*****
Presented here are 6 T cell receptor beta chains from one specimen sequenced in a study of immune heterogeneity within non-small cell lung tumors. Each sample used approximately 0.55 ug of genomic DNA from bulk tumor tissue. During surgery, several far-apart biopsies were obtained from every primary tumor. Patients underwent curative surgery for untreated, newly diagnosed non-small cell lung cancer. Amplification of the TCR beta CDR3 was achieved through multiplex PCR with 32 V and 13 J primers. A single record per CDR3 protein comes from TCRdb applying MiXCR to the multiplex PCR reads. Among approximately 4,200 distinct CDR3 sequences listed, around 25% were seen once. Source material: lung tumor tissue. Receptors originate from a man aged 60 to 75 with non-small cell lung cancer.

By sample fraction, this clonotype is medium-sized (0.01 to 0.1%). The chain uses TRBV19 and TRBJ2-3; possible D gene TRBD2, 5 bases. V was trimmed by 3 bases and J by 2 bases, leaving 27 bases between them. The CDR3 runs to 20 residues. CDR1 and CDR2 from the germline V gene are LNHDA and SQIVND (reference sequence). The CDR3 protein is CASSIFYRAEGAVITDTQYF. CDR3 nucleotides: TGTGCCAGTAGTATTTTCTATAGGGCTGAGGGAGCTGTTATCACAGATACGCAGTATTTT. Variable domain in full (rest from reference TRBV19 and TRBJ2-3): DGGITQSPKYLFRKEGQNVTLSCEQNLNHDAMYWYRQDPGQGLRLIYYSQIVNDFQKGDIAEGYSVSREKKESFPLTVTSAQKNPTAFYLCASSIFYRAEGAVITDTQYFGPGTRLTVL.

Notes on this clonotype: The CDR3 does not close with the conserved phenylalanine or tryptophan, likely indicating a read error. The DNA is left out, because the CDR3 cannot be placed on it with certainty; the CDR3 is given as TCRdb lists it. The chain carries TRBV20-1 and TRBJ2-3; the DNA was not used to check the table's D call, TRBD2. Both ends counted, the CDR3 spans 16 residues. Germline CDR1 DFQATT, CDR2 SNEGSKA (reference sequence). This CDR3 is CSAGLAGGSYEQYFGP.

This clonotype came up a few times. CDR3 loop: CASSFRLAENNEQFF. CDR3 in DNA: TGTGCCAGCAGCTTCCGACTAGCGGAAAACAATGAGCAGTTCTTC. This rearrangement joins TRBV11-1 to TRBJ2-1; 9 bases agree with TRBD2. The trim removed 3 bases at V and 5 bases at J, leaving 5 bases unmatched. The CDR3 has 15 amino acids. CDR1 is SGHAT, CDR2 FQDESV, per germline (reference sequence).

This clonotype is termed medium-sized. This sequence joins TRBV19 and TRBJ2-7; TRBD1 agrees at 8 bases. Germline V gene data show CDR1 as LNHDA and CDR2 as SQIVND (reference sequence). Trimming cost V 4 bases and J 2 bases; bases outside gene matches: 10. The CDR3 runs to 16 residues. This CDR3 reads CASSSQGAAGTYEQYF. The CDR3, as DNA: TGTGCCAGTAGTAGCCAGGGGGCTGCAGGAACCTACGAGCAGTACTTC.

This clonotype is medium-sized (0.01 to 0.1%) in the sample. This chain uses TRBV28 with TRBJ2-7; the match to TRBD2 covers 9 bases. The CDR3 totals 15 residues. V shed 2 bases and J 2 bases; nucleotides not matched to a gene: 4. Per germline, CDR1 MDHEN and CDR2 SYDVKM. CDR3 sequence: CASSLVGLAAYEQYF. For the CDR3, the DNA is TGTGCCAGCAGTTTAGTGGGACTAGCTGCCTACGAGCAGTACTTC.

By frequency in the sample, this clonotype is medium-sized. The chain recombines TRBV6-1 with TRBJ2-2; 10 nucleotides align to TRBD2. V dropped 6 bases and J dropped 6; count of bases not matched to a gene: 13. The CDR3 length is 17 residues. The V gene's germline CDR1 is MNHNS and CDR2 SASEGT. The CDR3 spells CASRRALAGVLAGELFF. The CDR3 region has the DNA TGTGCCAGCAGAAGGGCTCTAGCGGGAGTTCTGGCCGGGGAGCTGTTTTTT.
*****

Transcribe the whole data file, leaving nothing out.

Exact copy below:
Presented here are 6 T cell receptor beta chains from one specimen sequenced in a study of immune heterogeneity within non-small cell lung tumors. Each sample used approximately 0.55 ug of genomic DNA from bulk tumor tissue. During surgery, several far-apart biopsies were obtained from every primary tumor. Patients underwent curative surgery for untreated, newly diagnosed non-small cell lung cancer. Amplification of the TCR beta CDR3 was achieved through multiplex PCR with 32 V and 13 J primers. A single record per CDR3 protein comes from TCRdb applying MiXCR to the multiplex PCR reads. Among approximately 4,200 distinct CDR3 sequences listed, around 25% were seen once. Source material: lung tumor tissue. Receptors originate from a man aged 60 to 75 with non-small cell lung cancer.

By sample fraction, this clonotype is medium-sized (0.01 to 0.1%). The chain uses TRBV19 and TRBJ2-3; possible D gene TRBD2, 5 bases. V was trimmed by 3 bases and J by 2 bases, leaving 27 bases between them. The CDR3 runs to 20 residues. CDR1 and CDR2 from the germline V gene are LNHDA and SQIVND (reference sequence). The CDR3 protein is CASSIFYRAEGAVITDTQYF. CDR3 nucleotides: TGTGCCAGTAGTATTTTCTATAGGGCTGAGGGAGCTGTTATCACAGATACGCAGTATTTT. Variable domain in full (rest from reference TRBV19 and TRBJ2-3): DGGITQSPKYLFRKEGQNVTLSCEQNLNHDAMYWYRQDPGQGLRLIYYSQIVNDFQKGDIAEGYSVSREKKESFPLTVTSAQKNPTAFYLCASSIFYRAEGAVITDTQYFGPGTRLTVL.

Notes on this clonotype: The CDR3 does not close with the conserved phenylalanine or tryptophan, likely indicating a read error. The DNA is left out, because the CDR3 cannot be placed on it with certainty; the CDR3 is given as TCRdb lists it. The chain carries TRBV20-1 and TRBJ2-3; the DNA was not used to check the table's D call, TRBD2. Both ends counted, the CDR3 spans 16 residues. Germline CDR1 DFQATT, CDR2 SNEGSKA (reference sequence). This CDR3 is CSAGLAGGSYEQYFGP.

This clonotype came up a few times. CDR3 loop: CASSFRLAENNEQFF. CDR3 in DNA: TGTGCCAGCAGCTTCCGACTAGCGGAAAACAATGAGCAGTTCTTC. This rearrangement joins TRBV11-1 to TRBJ2-1; 9 bases agree with TRBD2. The trim removed 3 bases at V and 5 bases at J, leaving 5 bases unmatched. The CDR3 has 15 amino acids. CDR1 is SGHAT, CDR2 FQDESV, per germline (reference sequence).

This clonotype is termed medium-sized. This sequence joins TRBV19 and TRBJ2-7; TRBD1 agrees at 8 bases. Germline V gene data show CDR1 as LNHDA and CDR2 as SQIVND (reference sequence). Trimming cost V 4 bases and J 2 bases; bases outside gene matches: 10. The CDR3 runs to 16 residues. This CDR3 reads CASSSQGAAGTYEQYF. The CDR3, as DNA: TGTGCCAGTAGTAGCCAGGGGGCTGCAGGAACCTACGAGCAGTACTTC.

This clonotype is medium-sized (0.01 to 0.1%) in the sample. This chain uses TRBV28 with TRBJ2-7; the match to TRBD2 covers 9 bases. The CDR3 totals 15 residues. V shed 2 bases and J 2 bases; nucleotides not matched to a gene: 4. Per germline, CDR1 MDHEN and CDR2 SYDVKM. CDR3 sequence: CASSLVGLAAYEQYF. For the CDR3, the DNA is TGTGCCAGCAGTTTAGTGGGACTAGCTGCCTACGAGCAGTACTTC.

By frequency in the sample, this clonotype is medium-sized. The chain recombines TRBV6-1 with TRBJ2-2; 10 nucleotides align to TRBD2. V dropped 6 bases and J dropped 6; count of bases not matched to a gene: 13. The CDR3 length is 17 residues. The V gene's germline CDR1 is MNHNS and CDR2 SASEGT. The CDR3 spells CASRRALAGVLAGELFF. The CDR3 region has the DNA TGTGCCAGCAGAAGGGCTCTAGCGGGAGTTCTGGCCGGGGAGCTGTTTTTT.